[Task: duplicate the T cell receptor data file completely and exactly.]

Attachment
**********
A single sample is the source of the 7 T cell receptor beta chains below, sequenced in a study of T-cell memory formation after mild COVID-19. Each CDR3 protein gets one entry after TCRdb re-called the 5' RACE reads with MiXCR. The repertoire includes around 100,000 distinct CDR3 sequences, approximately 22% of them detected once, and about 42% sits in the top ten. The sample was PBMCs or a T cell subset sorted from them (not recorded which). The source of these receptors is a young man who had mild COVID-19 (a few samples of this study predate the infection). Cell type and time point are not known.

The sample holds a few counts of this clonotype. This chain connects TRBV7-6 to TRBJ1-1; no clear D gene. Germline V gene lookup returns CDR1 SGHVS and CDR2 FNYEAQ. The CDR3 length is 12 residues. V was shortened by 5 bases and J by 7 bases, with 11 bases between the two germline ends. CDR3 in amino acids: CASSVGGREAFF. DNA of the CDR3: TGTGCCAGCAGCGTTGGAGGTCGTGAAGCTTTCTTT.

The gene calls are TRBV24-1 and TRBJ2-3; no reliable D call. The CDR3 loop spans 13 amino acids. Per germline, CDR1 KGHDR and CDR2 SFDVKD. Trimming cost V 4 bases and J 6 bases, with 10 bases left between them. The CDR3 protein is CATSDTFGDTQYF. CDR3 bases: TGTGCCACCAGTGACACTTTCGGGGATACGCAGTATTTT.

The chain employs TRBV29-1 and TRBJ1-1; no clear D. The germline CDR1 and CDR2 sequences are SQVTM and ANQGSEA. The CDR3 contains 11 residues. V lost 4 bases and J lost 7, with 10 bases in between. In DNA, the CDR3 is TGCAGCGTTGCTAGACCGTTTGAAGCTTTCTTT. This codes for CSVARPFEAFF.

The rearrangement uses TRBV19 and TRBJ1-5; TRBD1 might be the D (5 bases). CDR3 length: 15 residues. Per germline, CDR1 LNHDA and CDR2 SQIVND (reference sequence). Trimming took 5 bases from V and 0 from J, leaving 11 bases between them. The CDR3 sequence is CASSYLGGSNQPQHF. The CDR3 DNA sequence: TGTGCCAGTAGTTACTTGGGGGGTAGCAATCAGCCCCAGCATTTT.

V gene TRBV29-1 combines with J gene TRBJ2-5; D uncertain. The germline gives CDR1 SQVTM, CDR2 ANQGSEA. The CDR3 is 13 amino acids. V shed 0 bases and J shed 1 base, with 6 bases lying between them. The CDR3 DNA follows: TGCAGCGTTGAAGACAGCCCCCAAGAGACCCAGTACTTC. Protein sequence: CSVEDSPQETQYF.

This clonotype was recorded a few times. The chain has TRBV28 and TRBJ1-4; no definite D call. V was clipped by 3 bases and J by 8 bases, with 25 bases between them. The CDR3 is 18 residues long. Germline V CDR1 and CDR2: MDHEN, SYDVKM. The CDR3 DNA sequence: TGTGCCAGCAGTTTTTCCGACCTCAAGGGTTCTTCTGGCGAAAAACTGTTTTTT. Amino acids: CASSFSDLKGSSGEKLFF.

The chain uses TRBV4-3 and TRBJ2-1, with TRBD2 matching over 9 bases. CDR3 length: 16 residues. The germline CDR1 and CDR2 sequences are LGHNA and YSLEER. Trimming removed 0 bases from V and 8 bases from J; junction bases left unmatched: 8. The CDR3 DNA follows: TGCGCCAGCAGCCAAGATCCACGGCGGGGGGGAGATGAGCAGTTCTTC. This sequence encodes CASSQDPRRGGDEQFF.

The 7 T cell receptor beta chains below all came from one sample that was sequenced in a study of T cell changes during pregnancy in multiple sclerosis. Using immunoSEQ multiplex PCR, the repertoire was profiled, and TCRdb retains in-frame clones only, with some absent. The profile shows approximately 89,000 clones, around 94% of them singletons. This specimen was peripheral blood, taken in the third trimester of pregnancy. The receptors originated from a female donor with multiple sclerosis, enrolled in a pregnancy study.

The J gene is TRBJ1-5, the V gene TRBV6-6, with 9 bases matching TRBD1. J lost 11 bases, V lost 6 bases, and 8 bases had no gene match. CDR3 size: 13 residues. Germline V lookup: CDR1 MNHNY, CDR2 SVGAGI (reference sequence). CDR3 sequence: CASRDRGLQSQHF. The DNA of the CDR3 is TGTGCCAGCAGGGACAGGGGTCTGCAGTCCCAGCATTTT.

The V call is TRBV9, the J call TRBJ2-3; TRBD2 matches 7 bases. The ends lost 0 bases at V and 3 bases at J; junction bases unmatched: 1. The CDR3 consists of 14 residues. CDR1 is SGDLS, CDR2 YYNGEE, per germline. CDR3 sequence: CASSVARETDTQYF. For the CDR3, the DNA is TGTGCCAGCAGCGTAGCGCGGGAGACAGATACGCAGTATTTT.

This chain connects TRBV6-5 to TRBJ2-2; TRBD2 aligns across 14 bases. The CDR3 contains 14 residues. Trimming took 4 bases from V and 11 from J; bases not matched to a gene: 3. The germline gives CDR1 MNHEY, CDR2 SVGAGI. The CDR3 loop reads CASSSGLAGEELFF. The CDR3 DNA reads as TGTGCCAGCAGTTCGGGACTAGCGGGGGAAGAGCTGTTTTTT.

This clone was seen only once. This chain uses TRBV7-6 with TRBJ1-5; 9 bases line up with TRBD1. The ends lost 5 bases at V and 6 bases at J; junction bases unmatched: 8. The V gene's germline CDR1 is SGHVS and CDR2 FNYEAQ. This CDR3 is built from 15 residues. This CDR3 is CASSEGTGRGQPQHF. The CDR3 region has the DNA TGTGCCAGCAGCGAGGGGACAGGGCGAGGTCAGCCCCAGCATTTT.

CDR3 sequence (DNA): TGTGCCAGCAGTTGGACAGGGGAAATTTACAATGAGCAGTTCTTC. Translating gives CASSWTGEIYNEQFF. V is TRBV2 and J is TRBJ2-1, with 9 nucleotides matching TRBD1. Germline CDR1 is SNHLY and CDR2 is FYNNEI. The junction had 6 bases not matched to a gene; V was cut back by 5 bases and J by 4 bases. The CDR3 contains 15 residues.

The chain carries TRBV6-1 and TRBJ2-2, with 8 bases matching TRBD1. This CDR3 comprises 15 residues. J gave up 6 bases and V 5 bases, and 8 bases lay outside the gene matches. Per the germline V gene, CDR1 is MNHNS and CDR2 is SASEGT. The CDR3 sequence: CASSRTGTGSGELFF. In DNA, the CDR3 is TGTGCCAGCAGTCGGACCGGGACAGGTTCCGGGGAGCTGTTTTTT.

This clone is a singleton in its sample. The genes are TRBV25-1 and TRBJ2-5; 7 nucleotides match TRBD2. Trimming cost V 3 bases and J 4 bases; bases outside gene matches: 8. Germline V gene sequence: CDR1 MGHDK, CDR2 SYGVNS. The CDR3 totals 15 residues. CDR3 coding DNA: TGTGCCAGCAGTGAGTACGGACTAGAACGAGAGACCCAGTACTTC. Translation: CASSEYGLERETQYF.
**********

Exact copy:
A single sample is the source of the 7 T cell receptor beta chains below, sequenced in a study of T-cell memory formation after mild COVID-19. Each CDR3 protein gets one entry after TCRdb re-called the 5' RACE reads with MiXCR. The repertoire includes around 100,000 distinct CDR3 sequences, approximately 22% of them detected once, and about 42% sits in the top ten. The sample was PBMCs or a T cell subset sorted from them (not recorded which). The source of these receptors is a young man who had mild COVID-19 (a few samples of this study predate the infection). Cell type and time point are not known.

The sample holds a few counts of this clonotype. This chain connects TRBV7-6 to TRBJ1-1; no clear D gene. Germline V gene lookup returns CDR1 SGHVS and CDR2 FNYEAQ. The CDR3 length is 12 residues. V was shortened by 5 bases and J by 7 bases, with 11 bases between the two germline ends. CDR3 in amino acids: CASSVGGREAFF. DNA of the CDR3: TGTGCCAGCAGCGTTGGAGGTCGTGAAGCTTTCTTT.

The gene calls are TRBV24-1 and TRBJ2-3; no reliable D call. The CDR3 loop spans 13 amino acids. Per germline, CDR1 KGHDR and CDR2 SFDVKD. Trimming cost V 4 bases and J 6 bases, with 10 bases left between them. The CDR3 protein is CATSDTFGDTQYF. CDR3 bases: TGTGCCACCAGTGACACTTTCGGGGATACGCAGTATTTT.

The chain employs TRBV29-1 and TRBJ1-1; no clear D. The germline CDR1 and CDR2 sequences are SQVTM and ANQGSEA. The CDR3 contains 11 residues. V lost 4 bases and J lost 7, with 10 bases in between. In DNA, the CDR3 is TGCAGCGTTGCTAGACCGTTTGAAGCTTTCTTT. This codes for CSVARPFEAFF.

The rearrangement uses TRBV19 and TRBJ1-5; TRBD1 might be the D (5 bases). CDR3 length: 15 residues. Per germline, CDR1 LNHDA and CDR2 SQIVND (reference sequence). Trimming took 5 bases from V and 0 from J, leaving 11 bases between them. The CDR3 sequence is CASSYLGGSNQPQHF. The CDR3 DNA sequence: TGTGCCAGTAGTTACTTGGGGGGTAGCAATCAGCCCCAGCATTTT.

V gene TRBV29-1 combines with J gene TRBJ2-5; D uncertain. The germline gives CDR1 SQVTM, CDR2 ANQGSEA. The CDR3 is 13 amino acids. V shed 0 bases and J shed 1 base, with 6 bases lying between them. The CDR3 DNA follows: TGCAGCGTTGAAGACAGCCCCCAAGAGACCCAGTACTTC. Protein sequence: CSVEDSPQETQYF.

This clonotype was recorded a few times. The chain has TRBV28 and TRBJ1-4; no definite D call. V was clipped by 3 bases and J by 8 bases, with 25 bases between them. The CDR3 is 18 residues long. Germline V CDR1 and CDR2: MDHEN, SYDVKM. The CDR3 DNA sequence: TGTGCCAGCAGTTTTTCCGACCTCAAGGGTTCTTCTGGCGAAAAACTGTTTTTT. Amino acids: CASSFSDLKGSSGEKLFF.

The chain uses TRBV4-3 and TRBJ2-1, with TRBD2 matching over 9 bases. CDR3 length: 16 residues. The germline CDR1 and CDR2 sequences are LGHNA and YSLEER. Trimming removed 0 bases from V and 8 bases from J; junction bases left unmatched: 8. The CDR3 DNA follows: TGCGCCAGCAGCCAAGATCCACGGCGGGGGGGAGATGAGCAGTTCTTC. This sequence encodes CASSQDPRRGGDEQFF.

The 7 T cell receptor beta chains below all came from one sample that was sequenced in a study of T cell changes during pregnancy in multiple sclerosis. Using immunoSEQ multiplex PCR, the repertoire was profiled, and TCRdb retains in-frame clones only, with some absent. The profile shows approximately 89,000 clones, around 94% of them singletons. This specimen was peripheral blood, taken in the third trimester of pregnancy. The receptors originated from a female donor with multiple sclerosis, enrolled in a pregnancy study.

The J gene is TRBJ1-5, the V gene TRBV6-6, with 9 bases matching TRBD1. J lost 11 bases, V lost 6 bases, and 8 bases had no gene match. CDR3 size: 13 residues. Germline V lookup: CDR1 MNHNY, CDR2 SVGAGI (reference sequence). CDR3 sequence: CASRDRGLQSQHF. The DNA of the CDR3 is TGTGCCAGCAGGGACAGGGGTCTGCAGTCCCAGCATTTT.

The V call is TRBV9, the J call TRBJ2-3; TRBD2 matches 7 bases. The ends lost 0 bases at V and 3 bases at J; junction bases unmatched: 1. The CDR3 consists of 14 residues. CDR1 is SGDLS, CDR2 YYNGEE, per germline. CDR3 sequence: CASSVARETDTQYF. For the CDR3, the DNA is TGTGCCAGCAGCGTAGCGCGGGAGACAGATACGCAGTATTTT.

This chain connects TRBV6-5 to TRBJ2-2; TRBD2 aligns across 14 bases. The CDR3 contains 14 residues. Trimming took 4 bases from V and 11 from J; bases not matched to a gene: 3. The germline gives CDR1 MNHEY, CDR2 SVGAGI. The CDR3 loop reads CASSSGLAGEELFF. The CDR3 DNA reads as TGTGCCAGCAGTTCGGGACTAGCGGGGGAAGAGCTGTTTTTT.

This clone was seen only once. This chain uses TRBV7-6 with TRBJ1-5; 9 bases line up with TRBD1. The ends lost 5 bases at V and 6 bases at J; junction bases unmatched: 8. The V gene's germline CDR1 is SGHVS and CDR2 FNYEAQ. This CDR3 is built from 15 residues. This CDR3 is CASSEGTGRGQPQHF. The CDR3 region has the DNA TGTGCCAGCAGCGAGGGGACAGGGCGAGGTCAGCCCCAGCATTTT.

CDR3 sequence (DNA): TGTGCCAGCAGTTGGACAGGGGAAATTTACAATGAGCAGTTCTTC. Translating gives CASSWTGEIYNEQFF. V is TRBV2 and J is TRBJ2-1, with 9 nucleotides matching TRBD1. Germline CDR1 is SNHLY and CDR2 is FYNNEI. The junction had 6 bases not matched to a gene; V was cut back by 5 bases and J by 4 bases. The CDR3 contains 15 residues.

The chain carries TRBV6-1 and TRBJ2-2, with 8 bases matching TRBD1. This CDR3 comprises 15 residues. J gave up 6 bases and V 5 bases, and 8 bases lay outside the gene matches. Per the germline V gene, CDR1 is MNHNS and CDR2 is SASEGT. The CDR3 sequence: CASSRTGTGSGELFF. In DNA, the CDR3 is TGTGCCAGCAGTCGGACCGGGACAGGTTCCGGGGAGCTGTTTTTT.

This clone is a singleton in its sample. The genes are TRBV25-1 and TRBJ2-5; 7 nucleotides match TRBD2. Trimming cost V 3 bases and J 4 bases; bases outside gene matches: 8. Germline V gene sequence: CDR1 MGHDK, CDR2 SYGVNS. The CDR3 totals 15 residues. CDR3 coding DNA: TGTGCCAGCAGTGAGTACGGACTAGAACGAGAGACCCAGTACTTC. Translation: CASSEYGLERETQYF.